MSE Ph.D. Defense – Chaowei Feng

Event Details
  • Date/Time:
    • Friday March 27, 2015
      10:00 am - 12:00 pm
  • Location: MoSE (Molecular Science & Engineering building) 3201A
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Summary Sentence: RATIONAL DESIGN AND SYNTHESIS OF FUNCTIONAL POLYMERS WITH COMPLEX ARCHITECTURES BY LIVING/CONTROLLED POLYMERIZATION

Full Summary: No summary paragraph submitted.

MSE Ph.D. Defense – Chaowei Feng

 Date: Friday, March 27, 2015

Time: 10:00 AM - 12:00 PM

Location: MoSE (Molecular Science & Engineering building) 3201A

Committee members:

Dr. Zhiqun Lin (MSE, Advisor)

Dr. John Reynolds (MSE/CHEM)

Dr. Anselm C. Griffin (MSE)

Dr. Vladimir V Tsukruk (MSE)

Dr. Seth Marder (Chem/MSE)

Title: RATIONAL DESIGN AND SYNTHESIS OF FUNCTIONAL POLYMERS WITH COMPLEX ARCHITECTURES BY LIVING/CONTROLLED POLYMERIZATION

 

Abstract:

      Significant progress has been made in the field of living/controlled polymerizations over the past decades. The advance in living/controlled polymerizations has enabled the design and tailoring of structurally well-defined macromolecules with complex architectures. Polymers with complex molecular architectures often exhibit properties that are distinct from their linear counterparts. This dissertation aims to exploit the unique properties of rationally designed complex polymer structures to address the challenges related to the preparation of polymeric and hybrid nanostructures, as well as to explore and fundamentally understand the morphology or properties of new macromolecular architecture.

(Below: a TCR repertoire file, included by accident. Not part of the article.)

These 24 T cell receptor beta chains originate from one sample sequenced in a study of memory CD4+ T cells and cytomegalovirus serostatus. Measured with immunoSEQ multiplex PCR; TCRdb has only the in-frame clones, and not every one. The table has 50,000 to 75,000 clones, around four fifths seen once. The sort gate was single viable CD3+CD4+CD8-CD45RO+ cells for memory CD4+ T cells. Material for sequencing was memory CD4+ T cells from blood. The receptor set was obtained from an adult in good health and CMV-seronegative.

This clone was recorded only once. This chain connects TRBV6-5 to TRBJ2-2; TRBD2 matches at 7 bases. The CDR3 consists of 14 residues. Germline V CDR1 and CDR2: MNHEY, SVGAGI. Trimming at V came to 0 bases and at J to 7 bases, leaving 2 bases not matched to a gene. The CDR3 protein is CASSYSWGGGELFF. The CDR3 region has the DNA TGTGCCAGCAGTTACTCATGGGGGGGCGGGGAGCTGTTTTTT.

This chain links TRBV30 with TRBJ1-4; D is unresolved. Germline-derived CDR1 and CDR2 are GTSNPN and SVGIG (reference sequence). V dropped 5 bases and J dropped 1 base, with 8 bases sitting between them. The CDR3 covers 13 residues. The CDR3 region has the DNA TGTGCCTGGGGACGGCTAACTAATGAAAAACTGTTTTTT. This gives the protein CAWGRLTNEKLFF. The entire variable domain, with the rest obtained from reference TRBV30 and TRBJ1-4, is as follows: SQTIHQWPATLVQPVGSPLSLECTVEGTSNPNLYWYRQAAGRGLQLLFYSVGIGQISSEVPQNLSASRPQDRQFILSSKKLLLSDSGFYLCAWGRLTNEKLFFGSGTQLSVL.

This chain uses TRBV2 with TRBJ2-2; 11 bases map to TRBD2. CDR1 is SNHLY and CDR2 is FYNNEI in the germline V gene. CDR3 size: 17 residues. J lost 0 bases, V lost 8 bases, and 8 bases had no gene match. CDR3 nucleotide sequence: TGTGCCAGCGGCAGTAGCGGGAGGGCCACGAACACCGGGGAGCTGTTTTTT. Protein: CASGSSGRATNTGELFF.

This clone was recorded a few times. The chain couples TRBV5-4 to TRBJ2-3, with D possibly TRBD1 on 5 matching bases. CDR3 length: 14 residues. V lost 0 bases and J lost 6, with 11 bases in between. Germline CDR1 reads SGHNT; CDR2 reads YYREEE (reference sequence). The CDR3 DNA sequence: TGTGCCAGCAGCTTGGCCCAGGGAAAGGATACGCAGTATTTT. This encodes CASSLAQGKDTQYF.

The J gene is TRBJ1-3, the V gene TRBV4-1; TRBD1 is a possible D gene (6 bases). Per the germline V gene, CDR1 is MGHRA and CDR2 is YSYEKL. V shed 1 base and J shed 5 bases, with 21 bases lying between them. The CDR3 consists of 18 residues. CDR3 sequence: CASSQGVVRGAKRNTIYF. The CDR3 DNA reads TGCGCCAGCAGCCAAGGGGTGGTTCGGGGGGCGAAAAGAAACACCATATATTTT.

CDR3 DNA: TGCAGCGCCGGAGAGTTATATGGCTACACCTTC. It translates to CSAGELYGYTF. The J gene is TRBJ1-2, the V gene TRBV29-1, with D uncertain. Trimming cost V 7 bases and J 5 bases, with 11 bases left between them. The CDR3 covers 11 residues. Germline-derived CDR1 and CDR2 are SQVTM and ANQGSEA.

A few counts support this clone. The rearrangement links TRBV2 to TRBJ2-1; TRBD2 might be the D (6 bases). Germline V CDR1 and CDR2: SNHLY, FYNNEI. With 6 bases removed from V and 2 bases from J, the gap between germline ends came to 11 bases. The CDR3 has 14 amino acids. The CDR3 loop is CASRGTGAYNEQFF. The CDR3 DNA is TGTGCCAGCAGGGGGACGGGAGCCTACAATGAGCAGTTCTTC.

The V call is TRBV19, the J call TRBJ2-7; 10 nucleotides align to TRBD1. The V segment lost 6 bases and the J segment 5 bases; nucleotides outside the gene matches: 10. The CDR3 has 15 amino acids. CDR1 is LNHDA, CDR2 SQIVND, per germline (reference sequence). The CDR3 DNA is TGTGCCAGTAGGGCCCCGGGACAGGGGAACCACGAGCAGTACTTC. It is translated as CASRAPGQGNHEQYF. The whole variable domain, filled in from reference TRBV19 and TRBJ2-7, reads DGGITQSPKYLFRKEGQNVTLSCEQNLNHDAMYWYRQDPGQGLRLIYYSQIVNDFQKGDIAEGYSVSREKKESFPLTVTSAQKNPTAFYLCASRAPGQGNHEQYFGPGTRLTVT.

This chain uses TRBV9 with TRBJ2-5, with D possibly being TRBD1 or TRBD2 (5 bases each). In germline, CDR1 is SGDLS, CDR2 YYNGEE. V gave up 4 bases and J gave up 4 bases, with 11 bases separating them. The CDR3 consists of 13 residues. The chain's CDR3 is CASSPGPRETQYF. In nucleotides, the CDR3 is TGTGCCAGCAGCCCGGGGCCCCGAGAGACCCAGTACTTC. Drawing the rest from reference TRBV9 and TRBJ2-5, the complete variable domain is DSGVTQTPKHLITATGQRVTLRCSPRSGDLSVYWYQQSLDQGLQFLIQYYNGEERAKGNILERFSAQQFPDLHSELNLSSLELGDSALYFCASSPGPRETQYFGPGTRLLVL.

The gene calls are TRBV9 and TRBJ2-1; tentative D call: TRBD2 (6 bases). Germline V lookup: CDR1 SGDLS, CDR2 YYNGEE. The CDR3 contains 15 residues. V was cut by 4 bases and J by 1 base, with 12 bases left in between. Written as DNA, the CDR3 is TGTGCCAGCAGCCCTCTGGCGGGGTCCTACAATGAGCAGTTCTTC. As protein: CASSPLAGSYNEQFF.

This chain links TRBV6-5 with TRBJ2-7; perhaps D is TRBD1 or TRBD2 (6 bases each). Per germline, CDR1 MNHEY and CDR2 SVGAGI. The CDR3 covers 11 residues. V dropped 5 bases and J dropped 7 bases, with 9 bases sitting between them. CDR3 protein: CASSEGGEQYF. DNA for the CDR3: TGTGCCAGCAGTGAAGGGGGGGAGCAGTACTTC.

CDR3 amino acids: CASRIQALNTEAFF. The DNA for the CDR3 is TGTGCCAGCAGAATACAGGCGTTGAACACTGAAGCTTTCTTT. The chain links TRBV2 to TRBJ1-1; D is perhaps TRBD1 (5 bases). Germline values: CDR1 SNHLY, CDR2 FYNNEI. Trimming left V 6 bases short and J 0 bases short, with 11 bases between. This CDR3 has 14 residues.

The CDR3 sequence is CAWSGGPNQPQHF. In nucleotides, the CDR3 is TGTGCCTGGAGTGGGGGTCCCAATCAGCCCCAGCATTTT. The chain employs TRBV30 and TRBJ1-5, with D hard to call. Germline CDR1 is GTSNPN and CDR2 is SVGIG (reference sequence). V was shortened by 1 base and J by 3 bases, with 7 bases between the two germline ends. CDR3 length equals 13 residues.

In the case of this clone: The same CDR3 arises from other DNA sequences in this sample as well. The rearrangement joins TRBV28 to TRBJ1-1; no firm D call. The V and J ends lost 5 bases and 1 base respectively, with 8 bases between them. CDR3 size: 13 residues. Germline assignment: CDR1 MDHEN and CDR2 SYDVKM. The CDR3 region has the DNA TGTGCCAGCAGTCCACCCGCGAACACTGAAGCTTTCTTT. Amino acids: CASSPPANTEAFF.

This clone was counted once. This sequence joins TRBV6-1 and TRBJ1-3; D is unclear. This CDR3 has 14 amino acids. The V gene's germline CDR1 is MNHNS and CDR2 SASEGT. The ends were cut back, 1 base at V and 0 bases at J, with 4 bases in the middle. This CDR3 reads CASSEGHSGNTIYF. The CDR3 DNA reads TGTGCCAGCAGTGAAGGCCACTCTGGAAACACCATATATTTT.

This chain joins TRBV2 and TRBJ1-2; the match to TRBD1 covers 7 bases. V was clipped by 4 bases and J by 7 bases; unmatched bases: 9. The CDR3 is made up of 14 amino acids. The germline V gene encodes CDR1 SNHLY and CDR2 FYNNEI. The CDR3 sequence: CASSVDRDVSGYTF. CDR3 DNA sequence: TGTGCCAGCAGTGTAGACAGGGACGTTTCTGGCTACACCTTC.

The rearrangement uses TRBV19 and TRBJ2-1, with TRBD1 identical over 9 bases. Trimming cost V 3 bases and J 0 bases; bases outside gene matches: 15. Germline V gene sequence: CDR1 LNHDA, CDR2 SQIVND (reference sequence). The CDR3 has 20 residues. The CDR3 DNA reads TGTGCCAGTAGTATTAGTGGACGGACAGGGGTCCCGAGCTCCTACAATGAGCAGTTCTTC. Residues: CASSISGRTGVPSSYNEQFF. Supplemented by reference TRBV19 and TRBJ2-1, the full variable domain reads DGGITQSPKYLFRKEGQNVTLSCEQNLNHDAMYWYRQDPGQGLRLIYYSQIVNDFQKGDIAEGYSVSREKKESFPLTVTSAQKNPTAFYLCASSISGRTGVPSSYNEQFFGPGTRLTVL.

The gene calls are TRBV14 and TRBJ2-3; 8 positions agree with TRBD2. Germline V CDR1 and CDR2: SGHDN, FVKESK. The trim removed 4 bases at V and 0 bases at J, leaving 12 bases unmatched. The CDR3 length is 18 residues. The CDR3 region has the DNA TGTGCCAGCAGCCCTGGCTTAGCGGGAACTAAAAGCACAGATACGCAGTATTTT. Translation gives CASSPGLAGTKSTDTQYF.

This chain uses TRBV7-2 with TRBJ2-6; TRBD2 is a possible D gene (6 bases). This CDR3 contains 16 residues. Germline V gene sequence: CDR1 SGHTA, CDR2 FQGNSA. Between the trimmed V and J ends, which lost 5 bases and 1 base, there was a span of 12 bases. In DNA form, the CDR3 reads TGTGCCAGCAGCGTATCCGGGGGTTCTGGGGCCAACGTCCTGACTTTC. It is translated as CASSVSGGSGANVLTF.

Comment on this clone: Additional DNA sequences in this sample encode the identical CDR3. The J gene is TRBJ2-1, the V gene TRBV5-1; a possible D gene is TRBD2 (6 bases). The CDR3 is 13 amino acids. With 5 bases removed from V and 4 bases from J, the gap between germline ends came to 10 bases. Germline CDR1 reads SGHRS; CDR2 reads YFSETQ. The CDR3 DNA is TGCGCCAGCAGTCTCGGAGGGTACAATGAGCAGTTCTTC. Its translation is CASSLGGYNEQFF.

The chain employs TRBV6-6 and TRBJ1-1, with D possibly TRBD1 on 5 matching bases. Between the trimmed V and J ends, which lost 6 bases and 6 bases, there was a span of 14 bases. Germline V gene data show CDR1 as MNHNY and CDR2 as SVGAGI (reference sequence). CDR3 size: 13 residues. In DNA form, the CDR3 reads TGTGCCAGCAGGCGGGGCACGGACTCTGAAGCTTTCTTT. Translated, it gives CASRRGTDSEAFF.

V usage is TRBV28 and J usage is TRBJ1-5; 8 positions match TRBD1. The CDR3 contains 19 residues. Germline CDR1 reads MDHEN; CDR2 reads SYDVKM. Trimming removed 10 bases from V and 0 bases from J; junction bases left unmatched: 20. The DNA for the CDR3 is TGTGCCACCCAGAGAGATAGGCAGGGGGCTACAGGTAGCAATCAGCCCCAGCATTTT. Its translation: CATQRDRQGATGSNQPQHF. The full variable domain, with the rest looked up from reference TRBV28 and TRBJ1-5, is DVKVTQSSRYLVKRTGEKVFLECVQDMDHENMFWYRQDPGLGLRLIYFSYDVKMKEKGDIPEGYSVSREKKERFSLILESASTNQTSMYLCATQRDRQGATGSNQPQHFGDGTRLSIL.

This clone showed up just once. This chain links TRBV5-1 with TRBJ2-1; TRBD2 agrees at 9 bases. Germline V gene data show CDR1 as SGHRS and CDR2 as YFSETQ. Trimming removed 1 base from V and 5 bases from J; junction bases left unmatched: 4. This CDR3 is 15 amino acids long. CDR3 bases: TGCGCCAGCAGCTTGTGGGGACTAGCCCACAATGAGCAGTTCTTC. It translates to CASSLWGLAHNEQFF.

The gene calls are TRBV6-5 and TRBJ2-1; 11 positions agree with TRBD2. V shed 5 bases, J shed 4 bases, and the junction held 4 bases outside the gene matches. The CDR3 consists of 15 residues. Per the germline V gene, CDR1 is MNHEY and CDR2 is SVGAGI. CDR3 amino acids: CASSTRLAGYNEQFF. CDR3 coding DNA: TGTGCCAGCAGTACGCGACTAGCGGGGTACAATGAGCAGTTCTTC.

The studies presented in this dissertation addressed the challenges (e.g., poor size uniformity, limited accessible compositions) in the formation of polymeric or hybrid nanostructured materials based on the self-assembled polymer micelle approach via rational design of complex spherical star polymer architectures with tailor-made compositions and functionalities through living/controlled polymerizations, as well as investigated the morphology and self-assembly behavior of a newly designed cyclic brush copolymer grafted with P3HT as the side chains. Specifically, the uniqueness of this study can be summarized through the following novel and critical findings:

1. Uniform core-shell polymer nanoparticles can be formed by photo-crosslinking the shell layer of a monodisperse core-shell star block copolymer with azide moieties attached in the shell block. The dimensions of nanoparticles including the core size and the overall diameter are governed by the molecular weights of constituent blocks (i.e. inner and shell block) in the core-shell star diblock copolymer template.

2. Uniform hollow polymer nanoparticles with retained structural integrity can be produced by etching the degradable inner core of the unimolecular shell-crosslinked nanoparticles.

3. Organo-silica hybrid nanostructures can be crafted if the sol-gel chemistry of trimethylsilyl groups attached to the star polymer templates is employed as the crosslinking mechanism. Nanoparticles were yielded when the trimethylsilyl groups were incorporated in the inner block of star polymers, while nanocapsules with an interior cavity were produced when trimethylsilyl moieties were integrated in the shell block.

4. The novel cyclic brush copolymer composed of PEG as the backbone and P3HT as the side chains self-assembled into an interesting and unique macro-ring morphology in selective solvent.

      The novel and robust star macromolecular templating strategy developed in this study will open the access to a wide range of structurally and functionally well-defined polymeric and hybrid nanostructured materials with tailor-made compositions and shapes. The findings presented in the study will provide a fundamental insight and practical strategy for rational design of polymers with complex macromolecular architectures via living/controlled polymerizations.

 

 

 

 

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Keywords
graduate students. defense. PhD., Phd Defense
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  • Created By: Danielle Ramirez
  • Workflow Status: Published
  • Created On: Mar 23, 2015 - 7:06am
  • Last Updated: Oct 7, 2016 - 9:46pm